The evolution of the hot water bottle cover

Suzie Blackman
Monday, 7 January 2013

Who’d have thought there was so much life in the humble hot water bottle cover! Not only has the Nordic Ski Sweater Hot Water Bottle Cover quickly become my best selling pattern, but the ones I knit for the shop are snapped up as soon as (and sometimes before) they’re off the needles.

This was my first pattern for the more inexpedience knitter and I’m really delighted it’s been so successful. I’ve also had great fun knitting the pattern in different colour combinations, and after reading Exploring Colour in Knitting I thought it would be interesting to share these.

My latest creation is my favourite so far! I think the neutral, low-contrast palette makes the traditional design feel really contemporary. This one is available to buy.

My latest Nordic Ski Sweater Hot Water Bottle Cover

…in black, white and grey

This one was knitted for a gift, again a monochrome palette. This time I’ve used the lighter colour for the middle section, I don’t like it quite as much as the other way around.

…in grey, red and white

I knitted this version for myself and also featured it in the pattern photography. Shortly after I made it I was commissioned to knit another in the same colours – clearly a popular combination! I still use the hot water bottle cover and love it.

…in grey, red and black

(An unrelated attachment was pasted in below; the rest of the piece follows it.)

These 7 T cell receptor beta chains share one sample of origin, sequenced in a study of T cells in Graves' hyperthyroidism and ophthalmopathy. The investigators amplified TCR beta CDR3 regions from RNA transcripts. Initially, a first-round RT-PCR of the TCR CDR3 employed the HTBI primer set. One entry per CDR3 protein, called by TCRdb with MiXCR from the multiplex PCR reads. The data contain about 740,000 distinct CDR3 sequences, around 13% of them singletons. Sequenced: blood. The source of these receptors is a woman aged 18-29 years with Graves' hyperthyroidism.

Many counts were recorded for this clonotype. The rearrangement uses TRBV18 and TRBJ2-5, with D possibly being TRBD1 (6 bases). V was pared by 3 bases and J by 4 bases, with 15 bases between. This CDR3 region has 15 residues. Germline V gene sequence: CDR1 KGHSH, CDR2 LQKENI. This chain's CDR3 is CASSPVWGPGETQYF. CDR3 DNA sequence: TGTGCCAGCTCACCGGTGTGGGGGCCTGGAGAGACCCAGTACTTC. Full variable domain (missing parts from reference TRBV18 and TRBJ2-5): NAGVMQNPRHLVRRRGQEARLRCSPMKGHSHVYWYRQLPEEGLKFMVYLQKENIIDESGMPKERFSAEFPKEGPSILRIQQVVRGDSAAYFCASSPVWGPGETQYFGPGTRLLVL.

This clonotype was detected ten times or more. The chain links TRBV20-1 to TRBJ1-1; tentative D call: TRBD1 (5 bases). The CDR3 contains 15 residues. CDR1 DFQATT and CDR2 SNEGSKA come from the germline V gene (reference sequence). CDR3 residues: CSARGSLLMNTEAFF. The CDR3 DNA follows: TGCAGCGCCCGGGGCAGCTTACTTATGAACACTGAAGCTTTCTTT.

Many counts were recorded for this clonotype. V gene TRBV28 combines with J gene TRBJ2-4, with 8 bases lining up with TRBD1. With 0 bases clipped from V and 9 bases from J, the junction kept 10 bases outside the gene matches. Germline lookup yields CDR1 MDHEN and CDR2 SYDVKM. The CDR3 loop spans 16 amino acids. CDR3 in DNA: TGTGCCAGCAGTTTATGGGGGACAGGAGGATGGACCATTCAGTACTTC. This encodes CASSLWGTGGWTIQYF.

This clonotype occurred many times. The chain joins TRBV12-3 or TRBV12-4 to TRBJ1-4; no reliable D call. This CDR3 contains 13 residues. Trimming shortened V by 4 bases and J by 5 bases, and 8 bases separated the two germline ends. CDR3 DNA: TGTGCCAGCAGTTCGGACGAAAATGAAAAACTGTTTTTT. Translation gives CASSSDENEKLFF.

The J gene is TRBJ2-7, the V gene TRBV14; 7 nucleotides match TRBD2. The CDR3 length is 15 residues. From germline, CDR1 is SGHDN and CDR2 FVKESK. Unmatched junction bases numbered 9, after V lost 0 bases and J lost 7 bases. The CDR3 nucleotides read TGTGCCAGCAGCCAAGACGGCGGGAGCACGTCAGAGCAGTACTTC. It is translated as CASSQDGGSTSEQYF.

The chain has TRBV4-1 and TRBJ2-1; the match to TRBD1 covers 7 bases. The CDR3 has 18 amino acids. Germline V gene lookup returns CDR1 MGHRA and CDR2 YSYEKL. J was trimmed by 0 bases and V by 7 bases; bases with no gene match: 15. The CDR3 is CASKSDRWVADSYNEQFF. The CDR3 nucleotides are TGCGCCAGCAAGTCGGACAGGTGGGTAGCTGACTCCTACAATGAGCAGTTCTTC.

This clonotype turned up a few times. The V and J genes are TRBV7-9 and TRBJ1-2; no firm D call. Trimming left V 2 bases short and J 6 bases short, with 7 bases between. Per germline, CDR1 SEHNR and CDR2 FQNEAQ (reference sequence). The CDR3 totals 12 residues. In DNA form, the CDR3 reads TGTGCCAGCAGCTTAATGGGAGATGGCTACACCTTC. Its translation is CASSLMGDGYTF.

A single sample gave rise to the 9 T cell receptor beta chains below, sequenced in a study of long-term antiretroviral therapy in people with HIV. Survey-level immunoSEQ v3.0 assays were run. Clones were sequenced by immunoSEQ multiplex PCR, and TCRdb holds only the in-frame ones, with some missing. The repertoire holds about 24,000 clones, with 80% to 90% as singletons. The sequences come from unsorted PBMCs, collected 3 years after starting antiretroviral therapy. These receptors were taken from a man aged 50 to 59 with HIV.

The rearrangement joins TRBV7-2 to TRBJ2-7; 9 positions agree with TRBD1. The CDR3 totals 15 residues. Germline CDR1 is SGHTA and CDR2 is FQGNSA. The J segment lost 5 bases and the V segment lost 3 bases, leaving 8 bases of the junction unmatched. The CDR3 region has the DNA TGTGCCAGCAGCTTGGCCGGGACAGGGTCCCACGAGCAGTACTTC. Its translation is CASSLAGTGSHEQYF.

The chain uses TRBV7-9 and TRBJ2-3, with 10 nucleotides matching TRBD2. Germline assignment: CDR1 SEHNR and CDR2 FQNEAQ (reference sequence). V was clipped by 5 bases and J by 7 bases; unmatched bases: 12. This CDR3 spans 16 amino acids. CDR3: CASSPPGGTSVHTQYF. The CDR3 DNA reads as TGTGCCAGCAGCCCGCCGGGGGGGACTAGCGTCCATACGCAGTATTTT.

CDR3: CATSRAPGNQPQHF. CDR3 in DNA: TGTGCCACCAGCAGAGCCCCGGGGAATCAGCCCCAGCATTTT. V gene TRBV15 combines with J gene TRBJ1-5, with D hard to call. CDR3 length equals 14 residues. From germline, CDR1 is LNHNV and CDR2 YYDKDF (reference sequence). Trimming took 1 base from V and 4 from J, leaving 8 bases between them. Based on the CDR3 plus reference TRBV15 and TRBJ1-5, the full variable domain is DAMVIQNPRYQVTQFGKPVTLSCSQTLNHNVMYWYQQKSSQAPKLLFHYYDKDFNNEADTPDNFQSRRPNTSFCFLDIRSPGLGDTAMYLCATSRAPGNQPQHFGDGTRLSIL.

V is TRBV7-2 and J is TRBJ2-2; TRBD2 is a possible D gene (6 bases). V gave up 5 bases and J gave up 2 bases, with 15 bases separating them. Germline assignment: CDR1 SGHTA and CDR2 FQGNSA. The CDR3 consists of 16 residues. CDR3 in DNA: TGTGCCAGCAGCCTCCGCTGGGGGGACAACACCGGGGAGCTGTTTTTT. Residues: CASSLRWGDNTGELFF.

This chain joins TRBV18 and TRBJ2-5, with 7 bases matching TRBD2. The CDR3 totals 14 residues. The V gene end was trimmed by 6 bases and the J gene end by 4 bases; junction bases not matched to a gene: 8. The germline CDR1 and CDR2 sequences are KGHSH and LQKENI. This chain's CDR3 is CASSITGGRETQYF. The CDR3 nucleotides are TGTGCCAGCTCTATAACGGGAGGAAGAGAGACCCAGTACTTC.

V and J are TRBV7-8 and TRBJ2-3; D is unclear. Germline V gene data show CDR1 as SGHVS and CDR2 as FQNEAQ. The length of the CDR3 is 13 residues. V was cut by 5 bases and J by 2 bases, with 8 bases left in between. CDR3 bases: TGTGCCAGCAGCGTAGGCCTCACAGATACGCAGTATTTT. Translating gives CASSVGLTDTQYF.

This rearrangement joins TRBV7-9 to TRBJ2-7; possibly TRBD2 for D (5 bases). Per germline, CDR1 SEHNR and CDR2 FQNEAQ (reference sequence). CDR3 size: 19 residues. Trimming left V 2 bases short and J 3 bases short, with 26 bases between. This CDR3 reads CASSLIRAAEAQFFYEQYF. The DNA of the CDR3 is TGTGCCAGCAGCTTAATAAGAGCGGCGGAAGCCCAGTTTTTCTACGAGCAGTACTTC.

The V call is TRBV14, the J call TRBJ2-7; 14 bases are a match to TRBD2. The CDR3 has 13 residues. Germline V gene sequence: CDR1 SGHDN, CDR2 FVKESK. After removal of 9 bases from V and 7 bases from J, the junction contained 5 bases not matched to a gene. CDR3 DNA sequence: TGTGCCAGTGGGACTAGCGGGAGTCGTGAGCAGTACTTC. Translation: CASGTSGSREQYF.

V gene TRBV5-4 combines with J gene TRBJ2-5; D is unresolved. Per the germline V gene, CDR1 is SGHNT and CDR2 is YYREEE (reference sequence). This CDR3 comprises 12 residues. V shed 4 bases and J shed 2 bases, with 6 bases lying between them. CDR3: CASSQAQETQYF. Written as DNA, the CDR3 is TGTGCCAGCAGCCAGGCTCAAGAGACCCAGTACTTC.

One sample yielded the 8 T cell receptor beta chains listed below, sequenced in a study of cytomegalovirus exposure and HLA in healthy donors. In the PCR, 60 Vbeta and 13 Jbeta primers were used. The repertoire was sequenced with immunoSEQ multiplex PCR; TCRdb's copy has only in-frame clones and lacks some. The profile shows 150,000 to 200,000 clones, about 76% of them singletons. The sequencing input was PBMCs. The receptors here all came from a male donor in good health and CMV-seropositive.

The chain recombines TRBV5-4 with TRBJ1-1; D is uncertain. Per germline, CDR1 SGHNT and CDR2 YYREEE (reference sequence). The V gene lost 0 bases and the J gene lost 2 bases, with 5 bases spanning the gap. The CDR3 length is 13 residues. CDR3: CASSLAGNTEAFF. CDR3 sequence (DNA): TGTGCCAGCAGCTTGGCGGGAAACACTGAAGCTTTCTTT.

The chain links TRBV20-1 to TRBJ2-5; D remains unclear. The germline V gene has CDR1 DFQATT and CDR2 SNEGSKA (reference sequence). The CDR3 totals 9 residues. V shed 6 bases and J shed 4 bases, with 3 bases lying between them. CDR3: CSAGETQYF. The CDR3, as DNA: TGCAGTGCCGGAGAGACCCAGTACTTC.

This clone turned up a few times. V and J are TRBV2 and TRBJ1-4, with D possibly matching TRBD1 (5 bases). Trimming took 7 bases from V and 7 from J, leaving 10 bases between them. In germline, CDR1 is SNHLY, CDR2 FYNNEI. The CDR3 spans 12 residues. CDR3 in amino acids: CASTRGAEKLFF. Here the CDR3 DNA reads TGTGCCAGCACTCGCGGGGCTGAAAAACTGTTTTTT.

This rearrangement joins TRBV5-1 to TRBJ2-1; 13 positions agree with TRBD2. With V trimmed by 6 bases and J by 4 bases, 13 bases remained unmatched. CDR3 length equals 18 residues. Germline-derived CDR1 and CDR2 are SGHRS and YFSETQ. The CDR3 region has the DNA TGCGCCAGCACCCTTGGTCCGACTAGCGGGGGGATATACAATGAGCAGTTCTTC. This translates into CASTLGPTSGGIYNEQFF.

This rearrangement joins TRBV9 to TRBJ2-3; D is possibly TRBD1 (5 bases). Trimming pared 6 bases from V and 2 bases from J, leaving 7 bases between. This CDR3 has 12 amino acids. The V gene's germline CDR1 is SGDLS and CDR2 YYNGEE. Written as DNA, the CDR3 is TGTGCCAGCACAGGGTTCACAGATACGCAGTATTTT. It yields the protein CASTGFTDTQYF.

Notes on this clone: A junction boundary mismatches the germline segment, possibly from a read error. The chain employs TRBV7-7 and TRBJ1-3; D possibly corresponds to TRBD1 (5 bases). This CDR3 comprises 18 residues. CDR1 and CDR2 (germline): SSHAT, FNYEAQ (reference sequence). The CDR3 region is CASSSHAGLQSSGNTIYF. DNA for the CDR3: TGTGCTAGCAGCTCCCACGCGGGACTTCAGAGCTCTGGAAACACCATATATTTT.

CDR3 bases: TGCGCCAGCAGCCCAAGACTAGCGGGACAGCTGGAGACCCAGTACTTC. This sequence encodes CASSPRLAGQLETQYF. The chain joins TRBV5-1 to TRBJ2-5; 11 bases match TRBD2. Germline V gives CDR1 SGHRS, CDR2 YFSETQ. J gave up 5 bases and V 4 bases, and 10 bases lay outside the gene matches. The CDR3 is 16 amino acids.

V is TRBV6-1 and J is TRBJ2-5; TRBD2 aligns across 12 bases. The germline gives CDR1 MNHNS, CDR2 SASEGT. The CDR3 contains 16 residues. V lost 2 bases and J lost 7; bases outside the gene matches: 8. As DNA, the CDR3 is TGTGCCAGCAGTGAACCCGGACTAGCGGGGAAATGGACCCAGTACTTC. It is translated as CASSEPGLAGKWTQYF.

This version was also knitted for the pattern photography. It strays completely from the traditional Nordic colour scheme, with the contrast colour being darker than the main colours. I wanted to encourage knitters to experiment and show the design with a completely different effect. The finished item was sold to a buyer online.

…in red, black and white

Another commission knit with colours faithful to tradition. At this point I was still developing the chart for the pattern. I made the central part of the design wider in the final pattern as it felt more balanced. This one was purchased by a friend.

…in red and blue

I wasn’t lying when I said I liked bold colours. With this version I was experimenting with a two-coloured design, refining the chart and of course, seeing how the traditional motifs would fare with a radical colour scheme. I love the effect but I wasn’t sure whether anyone else would feel the same. I was over the moon when I friend asked if they could buy it. I offered to knit a new one in the colours of their choice but was re-assured “no, I like this one”.

…in red, blue and white

I still have a lot of affection for the original colours inspired by traditional Marius sweaters. I expect that the next one I knit will refer back to this. This is the original proof of concept, knitted over Christmas 2011. I knitted a small swatch of the middle section but improvised the rest. The final chart is very similar to this first version. Most of the subsequent pattern development was the refinement of finishing elements – the button band, ‘shoulder’ seams and ‘collar’.

I have a feeling that first project was a commission – if so, I’m very grateful to the customer for effecting this creative journey.

I’m eagerly monitoring the Ravelry project page for the pattern to see what variations you come up with!

The original Marius®© motif was designed by Unn Søiland in Norway in 1953, and it is protected by copyright. Read about the Marius story at

The author

Suzie Blackman

The dyer, designer, photographer, creative technologist and maker-of-things behind It's a Stitch Up. She lives in East London in a home filled with colour, fluff and house plants.

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